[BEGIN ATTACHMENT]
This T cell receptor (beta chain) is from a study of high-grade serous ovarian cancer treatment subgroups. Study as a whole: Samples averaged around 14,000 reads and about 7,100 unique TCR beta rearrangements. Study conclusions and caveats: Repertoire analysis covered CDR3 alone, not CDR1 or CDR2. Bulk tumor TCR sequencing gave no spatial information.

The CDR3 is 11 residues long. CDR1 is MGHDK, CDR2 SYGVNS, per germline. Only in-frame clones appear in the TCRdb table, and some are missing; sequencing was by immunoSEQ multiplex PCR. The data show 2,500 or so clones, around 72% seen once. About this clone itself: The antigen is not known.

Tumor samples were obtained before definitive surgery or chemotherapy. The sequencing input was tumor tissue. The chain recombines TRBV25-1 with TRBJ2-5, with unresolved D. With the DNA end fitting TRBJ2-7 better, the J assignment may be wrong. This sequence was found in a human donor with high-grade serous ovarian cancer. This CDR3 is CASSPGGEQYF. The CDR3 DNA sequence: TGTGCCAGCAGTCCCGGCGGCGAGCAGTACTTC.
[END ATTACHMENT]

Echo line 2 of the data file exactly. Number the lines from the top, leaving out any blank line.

The CDR3 is 11 residues long. CDR1 is MGHDK, CDR2 SYGVNS, per germline. Only in-frame clones appear in the TCRdb table, and some are missing; sequencing was by immunoSEQ multiplex PCR. The data show 2,500 or so clones, around 72% seen once. About this clone itself: The antigen is not known.